Team Challenges – a review

I must confess first off, when I was contacted to review Team Challenges by Kris Bordessa, I was a little sceptical. I wasn’t quite sure it would be a good fit for a homeschooling family, especially one leaning towards unschooling. I expected a bunch of recycled indeas and the usal teacher/student instructions.

Boy, was I surprised.

First, when I got my hands on the book, I noted how professionally made it was. It’s about eight by ten, with a nice glossy cover and at least a half-inch thick. Even though it has regular binding on it, it still manages to lay flat, which is a good thing for a fun book like this.

In the first chapter, Kris talks about creativity, cooperation and communication. I consider myself and our family highly creative people. There were enough good points, that had I underlined all the ones I liked, the page would be half-covered.

Some might be tempted to thumb through the book and start in the middle. I would really suggest reading the first few chapters, as they have quite a gold-mine of tips within. Not only is this book good for people who work with groups of children (it made me actually wish I was back helping Brownies!) I can see how it would help *any* family group learn how to work together and have fun. Like the next step up from Family Game Night. I immediately thought of at least two families that I know who would enjoy this book.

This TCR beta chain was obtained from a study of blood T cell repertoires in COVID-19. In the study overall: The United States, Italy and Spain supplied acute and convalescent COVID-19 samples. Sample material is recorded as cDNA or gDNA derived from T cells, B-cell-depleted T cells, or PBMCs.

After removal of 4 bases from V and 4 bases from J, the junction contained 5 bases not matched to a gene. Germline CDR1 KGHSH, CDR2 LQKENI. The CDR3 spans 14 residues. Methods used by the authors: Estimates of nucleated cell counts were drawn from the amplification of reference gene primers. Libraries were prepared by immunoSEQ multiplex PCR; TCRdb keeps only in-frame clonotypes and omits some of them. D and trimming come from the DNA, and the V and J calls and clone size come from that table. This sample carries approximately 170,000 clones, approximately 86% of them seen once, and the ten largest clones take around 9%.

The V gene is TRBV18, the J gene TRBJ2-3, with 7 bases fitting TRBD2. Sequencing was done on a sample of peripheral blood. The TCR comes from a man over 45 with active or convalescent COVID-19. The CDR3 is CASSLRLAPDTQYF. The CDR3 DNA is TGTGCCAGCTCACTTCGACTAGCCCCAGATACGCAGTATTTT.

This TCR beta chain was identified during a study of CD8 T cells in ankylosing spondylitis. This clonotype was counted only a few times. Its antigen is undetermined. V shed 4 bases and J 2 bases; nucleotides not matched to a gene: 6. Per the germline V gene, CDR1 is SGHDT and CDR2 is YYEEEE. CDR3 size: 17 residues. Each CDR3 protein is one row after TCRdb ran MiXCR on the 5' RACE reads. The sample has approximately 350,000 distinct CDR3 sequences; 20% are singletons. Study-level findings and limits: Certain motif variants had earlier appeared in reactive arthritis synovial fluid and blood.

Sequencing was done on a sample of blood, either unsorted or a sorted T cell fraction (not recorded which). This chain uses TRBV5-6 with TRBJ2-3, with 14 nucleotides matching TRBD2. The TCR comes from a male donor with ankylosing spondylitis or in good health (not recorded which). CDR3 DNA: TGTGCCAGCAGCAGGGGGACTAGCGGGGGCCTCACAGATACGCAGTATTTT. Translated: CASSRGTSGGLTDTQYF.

We have done an activity similar to these before, and Ron has done something similar in one of his classes. Using straws, toothpicks, tape, paper and strawberry gummi candies, he had his students build either a structure to hold a book or a bridge.

Kris has a chapter on activities that are more improvisational or drama oriented, which personally appealed to me. There’s also a long list of answers that participants have to think of the questions for. I tried some on my children.

“The answer is ice cream.” I said. I got a blank stare from Addison, until he finally said “I’m eighteen. I’m exempt.” I looked at Meaghan and she said, ‘What’s for breakfast?” with a grin. Fair enough.